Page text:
On February 12, 2018 the White House budget proposal was released, outlining Trump's priorities for funding the 2019-2020 school year (Fiscal Year 2019 or FY2019). This proposal included cutting the same two major programs that Trump proposed to cut for FY2018, Title II and 21st Century Community Learning Centers (Title IV, Part B). According to an Education Week article, "The president's budget is almost always dead-on-arrival in Congress, which is already poised to reject many of the cuts Trump proposed last year, including getting rid of the $1.1 billion 21st Century Community Learning Centers program."
The response from Congress to Trump's FY2018 budget cuts indicated that Congress controls what gets funded in appropriation bills, not the President. Congressmen were reported to say things like, "The President can propose what he wants, but Congress has the ultimate say in what gets funded." And the U.S. House and Senate bills for FY2018 retained funding for the 21st Century Community Learning Centers program. So the chance that this funding will be cut in FY2019 is extremely unlikely.
With the recent passage of ESSA (just a little over 2 years ago), many congressmen were also a bit offended that the president would want to completely cut some programs. Congress just rewrote the law, which authorized funding for the programs Trump proposed to cut. So the sentiment was such that congressmen felt insulted that Trump would want to cut funding to programs that they just recently included in the laws rewrite. If Congress didn't see value in these programs, they wouldn't have included them in the rewrite.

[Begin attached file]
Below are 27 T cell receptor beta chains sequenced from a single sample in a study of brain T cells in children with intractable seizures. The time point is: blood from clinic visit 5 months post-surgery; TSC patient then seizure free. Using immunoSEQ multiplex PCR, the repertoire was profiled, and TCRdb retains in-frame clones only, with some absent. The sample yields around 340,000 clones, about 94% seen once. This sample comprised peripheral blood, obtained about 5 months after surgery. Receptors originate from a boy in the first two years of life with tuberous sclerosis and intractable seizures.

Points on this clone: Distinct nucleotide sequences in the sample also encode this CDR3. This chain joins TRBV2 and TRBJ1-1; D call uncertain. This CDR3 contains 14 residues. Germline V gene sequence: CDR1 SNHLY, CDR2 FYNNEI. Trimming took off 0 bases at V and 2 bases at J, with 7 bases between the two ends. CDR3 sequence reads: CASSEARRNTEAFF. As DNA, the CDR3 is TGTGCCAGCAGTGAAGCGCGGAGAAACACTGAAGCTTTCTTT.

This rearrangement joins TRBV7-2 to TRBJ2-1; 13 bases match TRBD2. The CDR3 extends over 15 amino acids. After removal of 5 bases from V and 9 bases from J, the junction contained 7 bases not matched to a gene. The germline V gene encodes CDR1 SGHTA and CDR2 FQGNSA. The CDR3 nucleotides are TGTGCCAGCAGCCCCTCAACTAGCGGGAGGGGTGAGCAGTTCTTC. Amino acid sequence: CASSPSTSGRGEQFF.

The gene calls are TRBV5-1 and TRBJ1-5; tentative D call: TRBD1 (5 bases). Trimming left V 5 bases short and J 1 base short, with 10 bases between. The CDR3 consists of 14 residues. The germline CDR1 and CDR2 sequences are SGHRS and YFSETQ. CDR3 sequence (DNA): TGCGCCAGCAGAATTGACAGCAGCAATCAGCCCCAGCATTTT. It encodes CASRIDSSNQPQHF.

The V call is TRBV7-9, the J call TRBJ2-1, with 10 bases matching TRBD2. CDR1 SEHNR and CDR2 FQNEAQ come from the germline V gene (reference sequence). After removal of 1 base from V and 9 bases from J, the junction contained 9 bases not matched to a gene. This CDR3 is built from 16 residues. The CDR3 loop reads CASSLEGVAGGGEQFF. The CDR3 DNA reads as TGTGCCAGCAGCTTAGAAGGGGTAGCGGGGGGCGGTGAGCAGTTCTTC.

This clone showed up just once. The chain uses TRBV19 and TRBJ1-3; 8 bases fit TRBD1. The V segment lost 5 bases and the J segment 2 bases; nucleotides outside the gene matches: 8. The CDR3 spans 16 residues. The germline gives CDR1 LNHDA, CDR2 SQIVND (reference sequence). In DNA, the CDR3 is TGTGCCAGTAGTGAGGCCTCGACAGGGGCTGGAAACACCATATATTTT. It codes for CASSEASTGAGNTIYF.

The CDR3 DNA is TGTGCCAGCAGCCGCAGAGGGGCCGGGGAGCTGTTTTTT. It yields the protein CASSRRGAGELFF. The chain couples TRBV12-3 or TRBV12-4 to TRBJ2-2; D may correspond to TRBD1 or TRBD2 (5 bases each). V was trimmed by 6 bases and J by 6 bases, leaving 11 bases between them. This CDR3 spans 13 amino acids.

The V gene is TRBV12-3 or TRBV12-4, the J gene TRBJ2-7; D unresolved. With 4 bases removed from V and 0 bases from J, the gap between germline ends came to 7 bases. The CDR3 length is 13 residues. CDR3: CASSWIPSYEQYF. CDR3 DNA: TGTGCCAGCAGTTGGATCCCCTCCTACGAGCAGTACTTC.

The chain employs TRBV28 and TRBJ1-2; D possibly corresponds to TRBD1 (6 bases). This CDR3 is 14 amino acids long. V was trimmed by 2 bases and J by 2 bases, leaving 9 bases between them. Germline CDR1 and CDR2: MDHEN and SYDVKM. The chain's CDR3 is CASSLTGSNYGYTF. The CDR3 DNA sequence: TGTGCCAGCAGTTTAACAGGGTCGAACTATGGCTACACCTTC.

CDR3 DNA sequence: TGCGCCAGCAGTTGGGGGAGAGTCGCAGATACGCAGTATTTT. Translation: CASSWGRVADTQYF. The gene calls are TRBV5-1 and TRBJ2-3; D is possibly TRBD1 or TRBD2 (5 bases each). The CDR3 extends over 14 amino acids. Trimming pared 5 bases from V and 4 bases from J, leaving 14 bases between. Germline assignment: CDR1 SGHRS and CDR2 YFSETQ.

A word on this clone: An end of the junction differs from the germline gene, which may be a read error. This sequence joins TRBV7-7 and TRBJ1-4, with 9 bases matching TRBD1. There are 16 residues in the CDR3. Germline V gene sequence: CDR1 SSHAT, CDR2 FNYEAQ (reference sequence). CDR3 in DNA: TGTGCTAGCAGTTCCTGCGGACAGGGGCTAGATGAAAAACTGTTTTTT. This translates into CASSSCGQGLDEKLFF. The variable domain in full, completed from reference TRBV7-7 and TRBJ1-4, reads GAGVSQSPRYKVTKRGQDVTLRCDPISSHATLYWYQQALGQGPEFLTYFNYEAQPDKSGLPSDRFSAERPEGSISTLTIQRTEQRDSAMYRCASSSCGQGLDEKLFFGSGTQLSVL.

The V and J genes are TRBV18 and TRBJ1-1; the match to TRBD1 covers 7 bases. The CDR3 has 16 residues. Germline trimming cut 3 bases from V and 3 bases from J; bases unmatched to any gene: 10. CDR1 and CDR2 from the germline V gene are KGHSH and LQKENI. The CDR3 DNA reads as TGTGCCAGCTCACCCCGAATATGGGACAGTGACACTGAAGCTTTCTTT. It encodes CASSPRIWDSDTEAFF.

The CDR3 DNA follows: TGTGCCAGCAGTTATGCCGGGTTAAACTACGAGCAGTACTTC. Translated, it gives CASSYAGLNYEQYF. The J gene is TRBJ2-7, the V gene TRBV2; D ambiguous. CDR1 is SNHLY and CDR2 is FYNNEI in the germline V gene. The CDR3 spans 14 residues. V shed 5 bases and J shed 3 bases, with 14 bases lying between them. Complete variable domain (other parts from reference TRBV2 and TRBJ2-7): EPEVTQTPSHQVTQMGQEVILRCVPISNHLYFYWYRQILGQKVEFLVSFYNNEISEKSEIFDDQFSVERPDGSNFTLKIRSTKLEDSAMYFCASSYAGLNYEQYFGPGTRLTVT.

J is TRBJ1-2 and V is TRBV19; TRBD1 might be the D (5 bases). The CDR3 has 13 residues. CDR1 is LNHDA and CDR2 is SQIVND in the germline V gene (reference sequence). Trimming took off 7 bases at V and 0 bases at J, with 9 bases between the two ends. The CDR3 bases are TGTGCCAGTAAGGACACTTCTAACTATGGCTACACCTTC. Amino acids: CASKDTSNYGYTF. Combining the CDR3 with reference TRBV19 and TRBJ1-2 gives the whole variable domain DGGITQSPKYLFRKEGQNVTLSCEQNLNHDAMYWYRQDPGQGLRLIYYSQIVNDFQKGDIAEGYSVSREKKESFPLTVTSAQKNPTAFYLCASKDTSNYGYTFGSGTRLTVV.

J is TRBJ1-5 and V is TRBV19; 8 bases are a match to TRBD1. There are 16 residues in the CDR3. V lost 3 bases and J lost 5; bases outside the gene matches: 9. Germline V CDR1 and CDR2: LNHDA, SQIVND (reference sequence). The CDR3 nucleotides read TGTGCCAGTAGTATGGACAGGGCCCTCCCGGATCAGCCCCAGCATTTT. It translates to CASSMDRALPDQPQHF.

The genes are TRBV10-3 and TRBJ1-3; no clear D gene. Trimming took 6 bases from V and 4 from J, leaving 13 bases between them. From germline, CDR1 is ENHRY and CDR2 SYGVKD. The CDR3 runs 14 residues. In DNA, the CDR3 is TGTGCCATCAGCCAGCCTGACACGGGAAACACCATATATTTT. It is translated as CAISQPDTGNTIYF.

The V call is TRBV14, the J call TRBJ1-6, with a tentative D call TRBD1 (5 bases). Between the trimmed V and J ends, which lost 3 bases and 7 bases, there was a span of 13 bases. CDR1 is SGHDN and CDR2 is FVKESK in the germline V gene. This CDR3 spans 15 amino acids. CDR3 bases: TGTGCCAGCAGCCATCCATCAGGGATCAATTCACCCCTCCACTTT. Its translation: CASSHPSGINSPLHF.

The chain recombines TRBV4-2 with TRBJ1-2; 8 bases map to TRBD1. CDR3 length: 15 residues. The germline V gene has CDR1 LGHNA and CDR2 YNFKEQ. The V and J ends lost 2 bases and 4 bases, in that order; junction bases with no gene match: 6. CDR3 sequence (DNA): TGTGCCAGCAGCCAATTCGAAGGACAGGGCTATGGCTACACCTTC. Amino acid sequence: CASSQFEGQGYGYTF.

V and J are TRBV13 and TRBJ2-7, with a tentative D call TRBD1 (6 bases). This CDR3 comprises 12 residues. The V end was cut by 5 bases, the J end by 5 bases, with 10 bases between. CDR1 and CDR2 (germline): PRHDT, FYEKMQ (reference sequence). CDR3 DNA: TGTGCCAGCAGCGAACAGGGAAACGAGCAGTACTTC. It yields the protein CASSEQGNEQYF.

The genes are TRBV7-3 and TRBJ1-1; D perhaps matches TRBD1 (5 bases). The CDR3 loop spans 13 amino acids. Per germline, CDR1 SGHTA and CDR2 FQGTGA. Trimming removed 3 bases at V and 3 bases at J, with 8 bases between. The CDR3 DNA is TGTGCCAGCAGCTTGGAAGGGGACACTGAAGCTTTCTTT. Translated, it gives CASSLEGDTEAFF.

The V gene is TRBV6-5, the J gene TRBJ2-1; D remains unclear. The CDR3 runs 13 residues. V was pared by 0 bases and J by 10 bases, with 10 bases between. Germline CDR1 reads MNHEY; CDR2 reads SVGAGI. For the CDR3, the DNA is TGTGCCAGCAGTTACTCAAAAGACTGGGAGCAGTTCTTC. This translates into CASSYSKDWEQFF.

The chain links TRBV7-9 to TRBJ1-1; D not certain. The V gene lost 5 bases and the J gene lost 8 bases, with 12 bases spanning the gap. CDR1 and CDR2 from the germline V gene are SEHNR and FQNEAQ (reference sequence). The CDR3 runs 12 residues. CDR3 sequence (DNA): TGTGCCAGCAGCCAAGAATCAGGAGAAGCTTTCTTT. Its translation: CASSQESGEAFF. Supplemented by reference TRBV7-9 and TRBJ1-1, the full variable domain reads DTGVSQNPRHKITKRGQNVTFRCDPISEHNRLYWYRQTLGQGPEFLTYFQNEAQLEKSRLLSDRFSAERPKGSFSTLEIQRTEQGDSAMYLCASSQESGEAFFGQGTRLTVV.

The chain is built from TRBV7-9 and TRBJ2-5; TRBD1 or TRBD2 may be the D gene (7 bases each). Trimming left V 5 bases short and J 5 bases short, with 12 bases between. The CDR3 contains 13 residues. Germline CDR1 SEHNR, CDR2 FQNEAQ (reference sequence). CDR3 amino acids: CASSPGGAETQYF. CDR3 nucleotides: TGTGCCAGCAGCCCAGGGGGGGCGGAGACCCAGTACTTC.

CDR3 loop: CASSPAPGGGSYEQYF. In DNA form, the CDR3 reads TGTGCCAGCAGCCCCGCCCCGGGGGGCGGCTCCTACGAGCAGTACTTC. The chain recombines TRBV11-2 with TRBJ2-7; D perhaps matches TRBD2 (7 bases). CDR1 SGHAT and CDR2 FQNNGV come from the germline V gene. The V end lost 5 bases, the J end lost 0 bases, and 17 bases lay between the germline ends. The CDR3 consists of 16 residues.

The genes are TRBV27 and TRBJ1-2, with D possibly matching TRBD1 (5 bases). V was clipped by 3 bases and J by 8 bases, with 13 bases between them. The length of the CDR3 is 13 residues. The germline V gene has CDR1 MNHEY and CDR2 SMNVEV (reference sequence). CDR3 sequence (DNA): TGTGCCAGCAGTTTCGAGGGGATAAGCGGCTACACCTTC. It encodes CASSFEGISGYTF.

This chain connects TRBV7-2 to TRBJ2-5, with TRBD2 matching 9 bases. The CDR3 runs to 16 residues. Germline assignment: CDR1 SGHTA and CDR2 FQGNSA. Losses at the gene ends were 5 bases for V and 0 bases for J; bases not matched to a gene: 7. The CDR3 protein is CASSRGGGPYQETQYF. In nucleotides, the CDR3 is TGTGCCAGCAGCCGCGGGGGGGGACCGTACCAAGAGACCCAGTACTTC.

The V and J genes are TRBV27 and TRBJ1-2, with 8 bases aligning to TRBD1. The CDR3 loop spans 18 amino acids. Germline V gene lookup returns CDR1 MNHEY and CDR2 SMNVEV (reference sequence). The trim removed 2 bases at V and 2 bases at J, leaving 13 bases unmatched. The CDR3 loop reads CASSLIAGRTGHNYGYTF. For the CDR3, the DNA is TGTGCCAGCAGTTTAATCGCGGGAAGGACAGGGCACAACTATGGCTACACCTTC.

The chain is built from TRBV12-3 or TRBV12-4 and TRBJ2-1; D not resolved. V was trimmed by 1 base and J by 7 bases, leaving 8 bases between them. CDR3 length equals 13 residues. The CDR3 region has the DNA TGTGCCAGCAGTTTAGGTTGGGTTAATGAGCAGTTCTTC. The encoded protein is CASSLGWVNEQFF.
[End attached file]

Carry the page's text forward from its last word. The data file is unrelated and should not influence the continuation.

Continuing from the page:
It will be interesting to watch how the budget process works out. Currently, the government is operating in FY2018 on its fifth Continuing Resolution or CR (a bill that temporarily funds the government at mostly prior year funding levels). Thus, no FY2018 budget is in place and the current CR expires March 23rd. With this in mind, proposing an FY2019 budget seems to blur some edges. Once an FY2018 solution is in place, things may become more clear in terms of what an FY2019 appropriations bill will look like.
Congress also has some significant motivation to pass an FY2019 appropriations bill. This is an election year. Congress does not want to be in a budget battle with potential government shutdowns at the end of September with elections only 5-6 weeks away. Having an FY2019 budget firmly in place will be perceived in a much friendlier light than a government shutdown or another Continuing Resolution.